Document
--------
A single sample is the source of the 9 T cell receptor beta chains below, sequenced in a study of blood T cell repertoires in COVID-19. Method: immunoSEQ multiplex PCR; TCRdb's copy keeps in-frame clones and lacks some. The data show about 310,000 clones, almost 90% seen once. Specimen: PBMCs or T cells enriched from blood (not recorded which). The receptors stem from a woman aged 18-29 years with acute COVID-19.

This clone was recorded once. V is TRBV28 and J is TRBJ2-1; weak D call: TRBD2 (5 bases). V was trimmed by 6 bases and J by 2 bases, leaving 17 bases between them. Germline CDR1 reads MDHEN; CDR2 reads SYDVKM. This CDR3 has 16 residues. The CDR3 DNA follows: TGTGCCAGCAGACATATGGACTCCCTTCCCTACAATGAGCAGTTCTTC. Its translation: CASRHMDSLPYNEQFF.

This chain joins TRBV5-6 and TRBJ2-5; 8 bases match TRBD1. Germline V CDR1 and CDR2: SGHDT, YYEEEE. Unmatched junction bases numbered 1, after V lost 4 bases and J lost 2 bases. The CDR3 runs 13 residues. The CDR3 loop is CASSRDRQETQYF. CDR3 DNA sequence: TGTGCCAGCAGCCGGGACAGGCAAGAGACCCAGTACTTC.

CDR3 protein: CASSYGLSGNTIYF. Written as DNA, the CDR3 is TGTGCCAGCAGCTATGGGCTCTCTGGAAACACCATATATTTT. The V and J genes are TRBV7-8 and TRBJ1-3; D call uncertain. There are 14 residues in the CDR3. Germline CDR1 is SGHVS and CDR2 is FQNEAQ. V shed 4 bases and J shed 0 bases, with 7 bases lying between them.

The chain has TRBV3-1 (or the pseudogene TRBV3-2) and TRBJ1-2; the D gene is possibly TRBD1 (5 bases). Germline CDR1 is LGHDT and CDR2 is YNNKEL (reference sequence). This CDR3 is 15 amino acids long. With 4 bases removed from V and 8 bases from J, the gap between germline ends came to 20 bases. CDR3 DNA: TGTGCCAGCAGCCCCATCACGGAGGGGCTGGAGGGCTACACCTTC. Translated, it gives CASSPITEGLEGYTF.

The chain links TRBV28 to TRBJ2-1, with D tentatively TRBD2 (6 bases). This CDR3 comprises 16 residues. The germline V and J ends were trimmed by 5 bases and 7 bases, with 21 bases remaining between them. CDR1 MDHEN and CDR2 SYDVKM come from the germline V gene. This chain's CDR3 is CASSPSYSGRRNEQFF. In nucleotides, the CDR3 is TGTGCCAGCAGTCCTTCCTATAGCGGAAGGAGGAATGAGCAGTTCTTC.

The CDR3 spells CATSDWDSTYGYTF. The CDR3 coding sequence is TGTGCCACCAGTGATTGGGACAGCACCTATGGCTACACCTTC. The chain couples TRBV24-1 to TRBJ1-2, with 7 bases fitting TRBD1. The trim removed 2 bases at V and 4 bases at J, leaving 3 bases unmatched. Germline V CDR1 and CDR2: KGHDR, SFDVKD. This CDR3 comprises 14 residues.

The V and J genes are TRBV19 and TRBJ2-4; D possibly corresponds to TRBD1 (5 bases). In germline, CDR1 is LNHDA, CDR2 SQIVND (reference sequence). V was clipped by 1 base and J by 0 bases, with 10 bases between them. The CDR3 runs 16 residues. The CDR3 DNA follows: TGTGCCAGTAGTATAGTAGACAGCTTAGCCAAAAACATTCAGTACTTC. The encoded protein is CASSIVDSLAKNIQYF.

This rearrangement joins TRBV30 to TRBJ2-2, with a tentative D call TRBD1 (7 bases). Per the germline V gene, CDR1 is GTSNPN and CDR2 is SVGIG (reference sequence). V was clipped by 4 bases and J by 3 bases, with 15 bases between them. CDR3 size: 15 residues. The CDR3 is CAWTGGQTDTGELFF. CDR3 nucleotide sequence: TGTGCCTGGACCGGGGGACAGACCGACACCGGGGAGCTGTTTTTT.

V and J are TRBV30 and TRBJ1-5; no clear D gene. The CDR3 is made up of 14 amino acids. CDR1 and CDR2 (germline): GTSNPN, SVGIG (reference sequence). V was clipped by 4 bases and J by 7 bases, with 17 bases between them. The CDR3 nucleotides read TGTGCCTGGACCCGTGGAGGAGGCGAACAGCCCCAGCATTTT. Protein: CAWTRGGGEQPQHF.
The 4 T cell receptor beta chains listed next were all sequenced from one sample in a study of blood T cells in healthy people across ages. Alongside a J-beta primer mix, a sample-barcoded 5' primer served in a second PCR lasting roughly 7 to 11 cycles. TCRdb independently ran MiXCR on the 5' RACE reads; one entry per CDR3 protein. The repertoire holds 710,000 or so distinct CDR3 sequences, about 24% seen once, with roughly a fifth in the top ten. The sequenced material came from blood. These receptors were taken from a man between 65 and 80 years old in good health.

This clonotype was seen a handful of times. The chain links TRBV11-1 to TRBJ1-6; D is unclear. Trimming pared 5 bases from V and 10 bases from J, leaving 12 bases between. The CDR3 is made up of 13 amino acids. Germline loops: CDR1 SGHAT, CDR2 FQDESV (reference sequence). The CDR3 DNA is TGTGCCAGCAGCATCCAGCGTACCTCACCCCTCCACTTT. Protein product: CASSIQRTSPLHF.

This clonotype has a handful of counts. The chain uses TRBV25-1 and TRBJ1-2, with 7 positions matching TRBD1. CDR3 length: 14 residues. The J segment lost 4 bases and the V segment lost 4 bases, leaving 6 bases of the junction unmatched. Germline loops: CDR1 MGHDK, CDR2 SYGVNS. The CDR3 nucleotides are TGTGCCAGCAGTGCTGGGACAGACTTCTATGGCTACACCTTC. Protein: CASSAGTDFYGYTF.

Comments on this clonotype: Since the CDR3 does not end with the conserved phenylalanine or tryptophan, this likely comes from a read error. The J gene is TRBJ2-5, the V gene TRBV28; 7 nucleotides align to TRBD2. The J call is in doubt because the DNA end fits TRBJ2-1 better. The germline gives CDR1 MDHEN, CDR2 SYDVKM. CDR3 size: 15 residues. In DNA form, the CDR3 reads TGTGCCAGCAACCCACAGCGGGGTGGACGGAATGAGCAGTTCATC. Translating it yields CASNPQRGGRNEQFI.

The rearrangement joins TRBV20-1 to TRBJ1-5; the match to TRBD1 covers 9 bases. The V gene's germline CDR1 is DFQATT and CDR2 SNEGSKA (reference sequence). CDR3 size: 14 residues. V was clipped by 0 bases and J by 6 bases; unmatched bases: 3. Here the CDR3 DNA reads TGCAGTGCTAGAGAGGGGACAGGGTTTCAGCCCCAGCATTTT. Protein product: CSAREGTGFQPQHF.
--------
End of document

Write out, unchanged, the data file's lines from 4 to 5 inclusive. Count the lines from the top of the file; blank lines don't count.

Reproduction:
CDR3 protein: CASSYGLSGNTIYF. Written as DNA, the CDR3 is TGTGCCAGCAGCTATGGGCTCTCTGGAAACACCATATATTTT. The V and J genes are TRBV7-8 and TRBJ1-3; D call uncertain. There are 14 residues in the CDR3. Germline CDR1 is SGHVS and CDR2 is FQNEAQ. V shed 4 bases and J shed 0 bases, with 7 bases lying between them.

The chain has TRBV3-1 (or the pseudogene TRBV3-2) and TRBJ1-2; the D gene is possibly TRBD1 (5 bases). Germline CDR1 is LGHDT and CDR2 is YNNKEL (reference sequence). This CDR3 is 15 amino acids long. With 4 bases removed from V and 8 bases from J, the gap between germline ends came to 20 bases. CDR3 DNA: TGTGCCAGCAGCCCCATCACGGAGGGGCTGGAGGGCTACACCTTC. Translated, it gives CASSPITEGLEGYTF.